Luzula parviflora

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Luzula parviflora
Luzula parviflora NRCS-1.jpg
Scientific classification
Kingdom: Plantae
(unranked): Angiosperms
(unranked): Monocots
(unranked): Commelinids
Order: Poales
Family: Juncaceae
Genus: Luzula
Species: L. parviflora
Binomial name
Luzula parviflora
(Ehrh.) Desv.

Luzula parviflora is a species of flowering plant in the rush family known by the common name small-flowered woodrush. It has a northern circumboreal distribution.


It is a perennial herb forming grasslike clumps of several erect stems up to half a meter in maximum height surrounded by many grasslike leaves. The inflorescence is an open array of many clusters of brown flowers on long branches.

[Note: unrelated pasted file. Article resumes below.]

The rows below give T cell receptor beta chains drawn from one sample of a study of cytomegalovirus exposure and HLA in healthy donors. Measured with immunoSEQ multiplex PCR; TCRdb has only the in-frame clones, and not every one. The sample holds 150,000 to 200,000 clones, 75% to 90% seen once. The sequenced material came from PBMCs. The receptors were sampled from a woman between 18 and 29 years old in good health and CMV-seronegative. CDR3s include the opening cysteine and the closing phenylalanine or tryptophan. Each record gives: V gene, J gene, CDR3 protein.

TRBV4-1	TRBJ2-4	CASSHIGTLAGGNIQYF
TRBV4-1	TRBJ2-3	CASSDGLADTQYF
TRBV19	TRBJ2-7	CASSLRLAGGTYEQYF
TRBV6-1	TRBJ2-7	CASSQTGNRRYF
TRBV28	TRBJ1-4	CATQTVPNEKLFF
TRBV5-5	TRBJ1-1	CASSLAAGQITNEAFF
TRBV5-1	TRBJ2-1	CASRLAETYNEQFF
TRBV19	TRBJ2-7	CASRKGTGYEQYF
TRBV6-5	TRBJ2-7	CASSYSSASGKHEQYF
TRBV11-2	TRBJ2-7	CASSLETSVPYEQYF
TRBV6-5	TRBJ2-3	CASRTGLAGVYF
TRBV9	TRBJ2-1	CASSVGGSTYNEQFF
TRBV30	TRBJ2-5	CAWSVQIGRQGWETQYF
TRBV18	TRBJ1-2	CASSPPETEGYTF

It has a circumboreal distribution, native throughout the northern Hemisphere in northern Scandinavia, Asia and North America. It grows in moist areas, often on gravelly soils. It occurs at low elevations in colder regions, such as tundra; farther south it is restricted mainly to high mountains. It can grow in highly disturbed habitat, as evidenced by its ability to survive volcanic eruption and to thrive in the destroyed ecosystem on the most barren slopes of Mount St. Helens.[1]


  1. ^ Shackleford, R. Conservation Assessment for Small-flowered Woodrush (Luzula parviflora (Ehrh.) Desv.) USDA Forest Service, Eastern Region. July, 2003.

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